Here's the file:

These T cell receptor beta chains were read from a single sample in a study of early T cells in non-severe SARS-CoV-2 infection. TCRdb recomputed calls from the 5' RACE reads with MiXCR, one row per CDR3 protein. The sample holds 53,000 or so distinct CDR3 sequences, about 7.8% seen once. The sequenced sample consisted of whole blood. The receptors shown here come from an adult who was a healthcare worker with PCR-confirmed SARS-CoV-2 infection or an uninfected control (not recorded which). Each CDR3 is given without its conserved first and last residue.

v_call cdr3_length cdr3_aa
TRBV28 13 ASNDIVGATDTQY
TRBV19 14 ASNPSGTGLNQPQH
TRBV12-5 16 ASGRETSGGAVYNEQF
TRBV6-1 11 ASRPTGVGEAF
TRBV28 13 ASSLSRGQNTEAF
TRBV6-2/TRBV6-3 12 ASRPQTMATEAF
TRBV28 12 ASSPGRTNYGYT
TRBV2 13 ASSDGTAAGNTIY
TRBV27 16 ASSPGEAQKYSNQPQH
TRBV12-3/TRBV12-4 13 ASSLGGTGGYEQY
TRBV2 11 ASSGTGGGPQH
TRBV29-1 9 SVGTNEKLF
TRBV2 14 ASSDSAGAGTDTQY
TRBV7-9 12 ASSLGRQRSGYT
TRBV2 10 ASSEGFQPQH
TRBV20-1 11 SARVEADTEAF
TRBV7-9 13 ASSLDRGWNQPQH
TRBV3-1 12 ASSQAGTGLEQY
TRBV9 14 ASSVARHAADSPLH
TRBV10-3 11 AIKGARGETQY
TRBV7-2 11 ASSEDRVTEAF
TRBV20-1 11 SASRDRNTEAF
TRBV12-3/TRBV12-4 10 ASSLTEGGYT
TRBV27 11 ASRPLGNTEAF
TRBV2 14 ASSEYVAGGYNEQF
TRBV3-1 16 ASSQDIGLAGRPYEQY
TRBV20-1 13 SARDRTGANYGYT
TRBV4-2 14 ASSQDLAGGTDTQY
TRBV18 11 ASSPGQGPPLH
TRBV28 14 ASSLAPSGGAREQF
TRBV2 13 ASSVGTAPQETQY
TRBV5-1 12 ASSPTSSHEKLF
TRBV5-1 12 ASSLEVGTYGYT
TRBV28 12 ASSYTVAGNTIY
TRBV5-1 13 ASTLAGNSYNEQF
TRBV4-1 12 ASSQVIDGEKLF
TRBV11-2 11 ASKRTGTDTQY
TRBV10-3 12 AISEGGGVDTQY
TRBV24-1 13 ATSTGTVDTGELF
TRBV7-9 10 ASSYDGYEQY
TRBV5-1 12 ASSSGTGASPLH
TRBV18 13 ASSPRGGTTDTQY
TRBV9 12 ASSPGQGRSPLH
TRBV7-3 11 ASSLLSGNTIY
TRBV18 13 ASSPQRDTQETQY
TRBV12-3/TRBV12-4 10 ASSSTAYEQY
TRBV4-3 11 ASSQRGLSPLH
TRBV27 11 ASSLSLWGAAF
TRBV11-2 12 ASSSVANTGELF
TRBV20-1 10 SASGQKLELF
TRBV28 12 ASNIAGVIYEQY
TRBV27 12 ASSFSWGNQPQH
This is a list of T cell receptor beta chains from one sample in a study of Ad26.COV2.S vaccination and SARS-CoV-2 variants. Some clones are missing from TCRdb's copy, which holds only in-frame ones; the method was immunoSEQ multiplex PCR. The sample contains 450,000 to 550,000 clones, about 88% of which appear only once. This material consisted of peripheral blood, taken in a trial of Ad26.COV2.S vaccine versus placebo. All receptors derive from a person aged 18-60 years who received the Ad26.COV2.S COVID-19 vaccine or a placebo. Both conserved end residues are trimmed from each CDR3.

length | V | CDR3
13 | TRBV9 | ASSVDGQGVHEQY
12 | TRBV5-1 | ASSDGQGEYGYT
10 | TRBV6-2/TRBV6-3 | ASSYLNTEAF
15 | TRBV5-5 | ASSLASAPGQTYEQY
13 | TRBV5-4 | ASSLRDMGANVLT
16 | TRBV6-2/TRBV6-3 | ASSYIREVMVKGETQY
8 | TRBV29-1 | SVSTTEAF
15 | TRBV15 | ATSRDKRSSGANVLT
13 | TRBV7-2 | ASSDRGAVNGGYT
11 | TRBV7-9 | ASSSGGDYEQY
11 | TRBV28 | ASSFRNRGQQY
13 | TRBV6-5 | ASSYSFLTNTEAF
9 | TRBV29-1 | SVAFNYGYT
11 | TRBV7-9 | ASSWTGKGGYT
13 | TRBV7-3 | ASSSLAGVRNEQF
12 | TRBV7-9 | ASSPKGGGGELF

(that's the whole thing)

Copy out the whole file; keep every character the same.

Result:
These T cell receptor beta chains were read from a single sample in a study of early T cells in non-severe SARS-CoV-2 infection. TCRdb recomputed calls from the 5' RACE reads with MiXCR, one row per CDR3 protein. The sample holds 53,000 or so distinct CDR3 sequences, about 7.8% seen once. The sequenced sample consisted of whole blood. The receptors shown here come from an adult who was a healthcare worker with PCR-confirmed SARS-CoV-2 infection or an uninfected control (not recorded which). Each CDR3 is given without its conserved first and last residue.

v_call cdr3_length cdr3_aa
TRBV28 13 ASNDIVGATDTQY
TRBV19 14 ASNPSGTGLNQPQH
TRBV12-5 16 ASGRETSGGAVYNEQF
TRBV6-1 11 ASRPTGVGEAF
TRBV28 13 ASSLSRGQNTEAF
TRBV6-2/TRBV6-3 12 ASRPQTMATEAF
TRBV28 12 ASSPGRTNYGYT
TRBV2 13 ASSDGTAAGNTIY
TRBV27 16 ASSPGEAQKYSNQPQH
TRBV12-3/TRBV12-4 13 ASSLGGTGGYEQY
TRBV2 11 ASSGTGGGPQH
TRBV29-1 9 SVGTNEKLF
TRBV2 14 ASSDSAGAGTDTQY
TRBV7-9 12 ASSLGRQRSGYT
TRBV2 10 ASSEGFQPQH
TRBV20-1 11 SARVEADTEAF
TRBV7-9 13 ASSLDRGWNQPQH
TRBV3-1 12 ASSQAGTGLEQY
TRBV9 14 ASSVARHAADSPLH
TRBV10-3 11 AIKGARGETQY
TRBV7-2 11 ASSEDRVTEAF
TRBV20-1 11 SASRDRNTEAF
TRBV12-3/TRBV12-4 10 ASSLTEGGYT
TRBV27 11 ASRPLGNTEAF
TRBV2 14 ASSEYVAGGYNEQF
TRBV3-1 16 ASSQDIGLAGRPYEQY
TRBV20-1 13 SARDRTGANYGYT
TRBV4-2 14 ASSQDLAGGTDTQY
TRBV18 11 ASSPGQGPPLH
TRBV28 14 ASSLAPSGGAREQF
TRBV2 13 ASSVGTAPQETQY
TRBV5-1 12 ASSPTSSHEKLF
TRBV5-1 12 ASSLEVGTYGYT
TRBV28 12 ASSYTVAGNTIY
TRBV5-1 13 ASTLAGNSYNEQF
TRBV4-1 12 ASSQVIDGEKLF
TRBV11-2 11 ASKRTGTDTQY
TRBV10-3 12 AISEGGGVDTQY
TRBV24-1 13 ATSTGTVDTGELF
TRBV7-9 10 ASSYDGYEQY
TRBV5-1 12 ASSSGTGASPLH
TRBV18 13 ASSPRGGTTDTQY
TRBV9 12 ASSPGQGRSPLH
TRBV7-3 11 ASSLLSGNTIY
TRBV18 13 ASSPQRDTQETQY
TRBV12-3/TRBV12-4 10 ASSSTAYEQY
TRBV4-3 11 ASSQRGLSPLH
TRBV27 11 ASSLSLWGAAF
TRBV11-2 12 ASSSVANTGELF
TRBV20-1 10 SASGQKLELF
TRBV28 12 ASNIAGVIYEQY
TRBV27 12 ASSFSWGNQPQH
This is a list of T cell receptor beta chains from one sample in a study of Ad26.COV2.S vaccination and SARS-CoV-2 variants. Some clones are missing from TCRdb's copy, which holds only in-frame ones; the method was immunoSEQ multiplex PCR. The sample contains 450,000 to 550,000 clones, about 88% of which appear only once. This material consisted of peripheral blood, taken in a trial of Ad26.COV2.S vaccine versus placebo. All receptors derive from a person aged 18-60 years who received the Ad26.COV2.S COVID-19 vaccine or a placebo. Both conserved end residues are trimmed from each CDR3.

length | V | CDR3
13 | TRBV9 | ASSVDGQGVHEQY
12 | TRBV5-1 | ASSDGQGEYGYT
10 | TRBV6-2/TRBV6-3 | ASSYLNTEAF
15 | TRBV5-5 | ASSLASAPGQTYEQY
13 | TRBV5-4 | ASSLRDMGANVLT
16 | TRBV6-2/TRBV6-3 | ASSYIREVMVKGETQY
8 | TRBV29-1 | SVSTTEAF
15 | TRBV15 | ATSRDKRSSGANVLT
13 | TRBV7-2 | ASSDRGAVNGGYT
11 | TRBV7-9 | ASSSGGDYEQY
11 | TRBV28 | ASSFRNRGQQY
13 | TRBV6-5 | ASSYSFLTNTEAF
9 | TRBV29-1 | SVAFNYGYT
11 | TRBV7-9 | ASSWTGKGGYT
13 | TRBV7-3 | ASSSLAGVRNEQF
12 | TRBV7-9 | ASSPKGGGGELF